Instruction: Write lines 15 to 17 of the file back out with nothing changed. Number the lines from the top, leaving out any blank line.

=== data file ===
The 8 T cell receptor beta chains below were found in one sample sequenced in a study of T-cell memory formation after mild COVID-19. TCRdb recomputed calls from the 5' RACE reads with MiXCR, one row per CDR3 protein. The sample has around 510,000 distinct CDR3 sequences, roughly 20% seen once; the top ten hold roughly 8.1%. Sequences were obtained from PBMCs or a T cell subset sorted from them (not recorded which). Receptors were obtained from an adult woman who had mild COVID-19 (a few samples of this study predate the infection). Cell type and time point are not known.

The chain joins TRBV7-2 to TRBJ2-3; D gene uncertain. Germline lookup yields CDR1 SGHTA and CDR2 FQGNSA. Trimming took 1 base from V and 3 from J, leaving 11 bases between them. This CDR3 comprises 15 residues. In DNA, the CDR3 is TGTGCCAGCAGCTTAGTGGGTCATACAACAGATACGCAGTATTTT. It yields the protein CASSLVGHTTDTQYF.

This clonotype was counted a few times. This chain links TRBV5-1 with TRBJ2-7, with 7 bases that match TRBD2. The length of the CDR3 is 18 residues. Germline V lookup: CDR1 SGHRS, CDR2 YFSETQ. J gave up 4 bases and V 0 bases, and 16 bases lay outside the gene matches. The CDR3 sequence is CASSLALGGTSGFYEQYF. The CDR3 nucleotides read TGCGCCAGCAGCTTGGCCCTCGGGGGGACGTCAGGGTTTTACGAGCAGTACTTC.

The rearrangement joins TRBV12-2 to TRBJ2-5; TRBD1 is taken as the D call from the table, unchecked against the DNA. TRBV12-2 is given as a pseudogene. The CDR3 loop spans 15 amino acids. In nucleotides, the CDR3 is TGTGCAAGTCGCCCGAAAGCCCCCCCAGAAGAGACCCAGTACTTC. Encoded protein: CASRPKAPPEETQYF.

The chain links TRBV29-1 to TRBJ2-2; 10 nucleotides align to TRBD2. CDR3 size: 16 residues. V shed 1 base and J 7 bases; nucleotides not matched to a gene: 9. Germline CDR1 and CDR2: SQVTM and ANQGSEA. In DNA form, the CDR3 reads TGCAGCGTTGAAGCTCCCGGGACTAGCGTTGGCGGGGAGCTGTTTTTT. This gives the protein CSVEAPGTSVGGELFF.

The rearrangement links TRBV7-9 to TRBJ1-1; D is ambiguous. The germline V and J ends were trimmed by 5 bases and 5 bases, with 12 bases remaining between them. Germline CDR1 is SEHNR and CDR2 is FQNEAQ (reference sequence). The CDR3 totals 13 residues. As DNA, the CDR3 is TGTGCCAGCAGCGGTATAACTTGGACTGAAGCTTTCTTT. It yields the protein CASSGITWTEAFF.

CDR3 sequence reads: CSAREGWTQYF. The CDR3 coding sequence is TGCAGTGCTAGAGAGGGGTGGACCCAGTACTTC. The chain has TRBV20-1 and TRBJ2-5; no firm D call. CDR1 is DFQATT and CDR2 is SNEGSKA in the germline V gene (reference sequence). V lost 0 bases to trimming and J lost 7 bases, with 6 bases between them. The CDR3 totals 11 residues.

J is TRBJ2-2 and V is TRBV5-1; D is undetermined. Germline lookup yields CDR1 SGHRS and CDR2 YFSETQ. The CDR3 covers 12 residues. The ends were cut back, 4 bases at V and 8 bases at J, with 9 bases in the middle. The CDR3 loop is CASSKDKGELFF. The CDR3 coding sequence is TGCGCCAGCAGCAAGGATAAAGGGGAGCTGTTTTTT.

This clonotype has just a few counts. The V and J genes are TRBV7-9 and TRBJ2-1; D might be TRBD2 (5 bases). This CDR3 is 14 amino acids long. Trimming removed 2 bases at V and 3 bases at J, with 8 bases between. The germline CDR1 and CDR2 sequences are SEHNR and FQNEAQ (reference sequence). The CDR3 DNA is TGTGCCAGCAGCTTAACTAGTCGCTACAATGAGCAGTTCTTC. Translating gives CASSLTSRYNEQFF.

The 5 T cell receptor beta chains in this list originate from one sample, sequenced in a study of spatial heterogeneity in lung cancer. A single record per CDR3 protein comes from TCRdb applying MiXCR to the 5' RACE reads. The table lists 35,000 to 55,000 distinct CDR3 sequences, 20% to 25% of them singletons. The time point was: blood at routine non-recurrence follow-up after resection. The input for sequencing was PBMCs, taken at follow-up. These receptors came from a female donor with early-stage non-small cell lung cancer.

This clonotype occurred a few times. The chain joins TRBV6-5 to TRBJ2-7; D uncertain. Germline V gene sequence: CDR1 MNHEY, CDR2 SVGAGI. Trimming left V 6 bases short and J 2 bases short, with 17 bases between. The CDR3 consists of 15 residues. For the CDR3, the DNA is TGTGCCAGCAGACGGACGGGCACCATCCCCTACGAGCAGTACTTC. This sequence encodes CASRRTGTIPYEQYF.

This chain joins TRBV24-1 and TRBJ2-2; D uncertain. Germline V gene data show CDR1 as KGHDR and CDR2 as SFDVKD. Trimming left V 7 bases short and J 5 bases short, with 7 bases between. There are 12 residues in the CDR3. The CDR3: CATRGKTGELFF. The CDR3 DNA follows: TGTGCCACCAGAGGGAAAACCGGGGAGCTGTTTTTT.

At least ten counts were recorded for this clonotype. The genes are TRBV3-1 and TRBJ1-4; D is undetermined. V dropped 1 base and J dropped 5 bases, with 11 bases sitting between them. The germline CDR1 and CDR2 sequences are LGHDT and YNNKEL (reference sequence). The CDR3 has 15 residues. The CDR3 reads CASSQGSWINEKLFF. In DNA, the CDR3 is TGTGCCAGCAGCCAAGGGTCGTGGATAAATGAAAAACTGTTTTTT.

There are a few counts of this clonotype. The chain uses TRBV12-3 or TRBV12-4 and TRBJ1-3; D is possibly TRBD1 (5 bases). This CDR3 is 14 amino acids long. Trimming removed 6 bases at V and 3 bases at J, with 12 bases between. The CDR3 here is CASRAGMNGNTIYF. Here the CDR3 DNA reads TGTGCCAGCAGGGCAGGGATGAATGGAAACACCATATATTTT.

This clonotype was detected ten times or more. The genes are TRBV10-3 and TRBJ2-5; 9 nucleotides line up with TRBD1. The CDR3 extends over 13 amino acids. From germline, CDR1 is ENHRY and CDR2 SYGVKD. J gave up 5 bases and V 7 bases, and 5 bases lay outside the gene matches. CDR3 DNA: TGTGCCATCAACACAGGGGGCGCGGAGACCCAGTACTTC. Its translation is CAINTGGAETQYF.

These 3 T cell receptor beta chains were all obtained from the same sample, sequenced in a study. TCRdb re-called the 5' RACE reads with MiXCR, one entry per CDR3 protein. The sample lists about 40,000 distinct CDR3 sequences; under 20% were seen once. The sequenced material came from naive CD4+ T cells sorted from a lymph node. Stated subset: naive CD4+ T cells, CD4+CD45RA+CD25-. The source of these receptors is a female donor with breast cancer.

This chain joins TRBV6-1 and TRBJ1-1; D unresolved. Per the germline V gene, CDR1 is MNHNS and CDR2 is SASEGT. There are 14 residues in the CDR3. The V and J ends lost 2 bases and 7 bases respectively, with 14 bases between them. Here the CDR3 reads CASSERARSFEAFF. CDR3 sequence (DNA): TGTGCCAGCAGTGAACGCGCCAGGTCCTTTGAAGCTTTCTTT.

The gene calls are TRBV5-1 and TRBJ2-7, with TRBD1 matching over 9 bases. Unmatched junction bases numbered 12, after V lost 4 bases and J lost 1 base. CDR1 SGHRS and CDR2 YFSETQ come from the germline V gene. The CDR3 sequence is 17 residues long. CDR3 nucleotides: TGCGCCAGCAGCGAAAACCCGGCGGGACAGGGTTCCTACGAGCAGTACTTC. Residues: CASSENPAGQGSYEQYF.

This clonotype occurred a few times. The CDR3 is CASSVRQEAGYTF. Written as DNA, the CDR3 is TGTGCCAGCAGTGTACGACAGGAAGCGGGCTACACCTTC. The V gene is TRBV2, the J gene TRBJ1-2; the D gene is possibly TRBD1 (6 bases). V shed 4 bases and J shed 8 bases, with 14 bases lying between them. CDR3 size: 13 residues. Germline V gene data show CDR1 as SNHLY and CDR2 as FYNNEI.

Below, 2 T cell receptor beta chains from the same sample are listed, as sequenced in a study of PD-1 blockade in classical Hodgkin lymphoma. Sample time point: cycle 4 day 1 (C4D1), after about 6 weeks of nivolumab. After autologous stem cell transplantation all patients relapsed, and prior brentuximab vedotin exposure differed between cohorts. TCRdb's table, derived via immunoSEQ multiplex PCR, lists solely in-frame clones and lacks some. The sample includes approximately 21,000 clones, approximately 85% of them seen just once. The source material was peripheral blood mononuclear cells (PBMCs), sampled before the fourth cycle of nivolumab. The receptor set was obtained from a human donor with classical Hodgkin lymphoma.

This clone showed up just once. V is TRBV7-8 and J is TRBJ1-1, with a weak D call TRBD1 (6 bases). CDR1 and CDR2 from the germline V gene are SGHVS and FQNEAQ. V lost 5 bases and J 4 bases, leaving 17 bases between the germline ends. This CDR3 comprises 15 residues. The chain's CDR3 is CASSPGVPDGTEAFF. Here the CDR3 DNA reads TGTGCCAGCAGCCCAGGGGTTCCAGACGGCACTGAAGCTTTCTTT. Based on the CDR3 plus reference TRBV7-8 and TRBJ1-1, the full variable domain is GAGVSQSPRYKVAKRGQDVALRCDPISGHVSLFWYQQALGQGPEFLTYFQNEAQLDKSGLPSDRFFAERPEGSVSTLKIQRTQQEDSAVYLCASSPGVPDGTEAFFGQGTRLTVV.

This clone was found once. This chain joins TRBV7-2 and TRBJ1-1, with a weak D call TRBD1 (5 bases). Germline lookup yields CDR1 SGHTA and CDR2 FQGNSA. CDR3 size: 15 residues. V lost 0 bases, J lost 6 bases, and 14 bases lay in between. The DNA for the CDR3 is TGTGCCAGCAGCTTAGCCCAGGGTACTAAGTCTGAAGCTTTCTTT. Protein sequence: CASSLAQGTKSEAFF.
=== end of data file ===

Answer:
This clonotype was detected ten times or more. The genes are TRBV10-3 and TRBJ2-5; 9 nucleotides line up with TRBD1. The CDR3 extends over 13 amino acids. From germline, CDR1 is ENHRY and CDR2 SYGVKD. J gave up 5 bases and V 7 bases, and 5 bases lay outside the gene matches. CDR3 DNA: TGTGCCATCAACACAGGGGGCGCGGAGACCCAGTACTTC. Its translation is CAINTGGAETQYF.

These 3 T cell receptor beta chains were all obtained from the same sample, sequenced in a study. TCRdb re-called the 5' RACE reads with MiXCR, one entry per CDR3 protein. The sample lists about 40,000 distinct CDR3 sequences; under 20% were seen once. The sequenced material came from naive CD4+ T cells sorted from a lymph node. Stated subset: naive CD4+ T cells, CD4+CD45RA+CD25-. The source of these receptors is a female donor with breast cancer.

This chain joins TRBV6-1 and TRBJ1-1; D unresolved. Per the germline V gene, CDR1 is MNHNS and CDR2 is SASEGT. There are 14 residues in the CDR3. The V and J ends lost 2 bases and 7 bases respectively, with 14 bases between them. Here the CDR3 reads CASSERARSFEAFF. CDR3 sequence (DNA): TGTGCCAGCAGTGAACGCGCCAGGTCCTTTGAAGCTTTCTTT.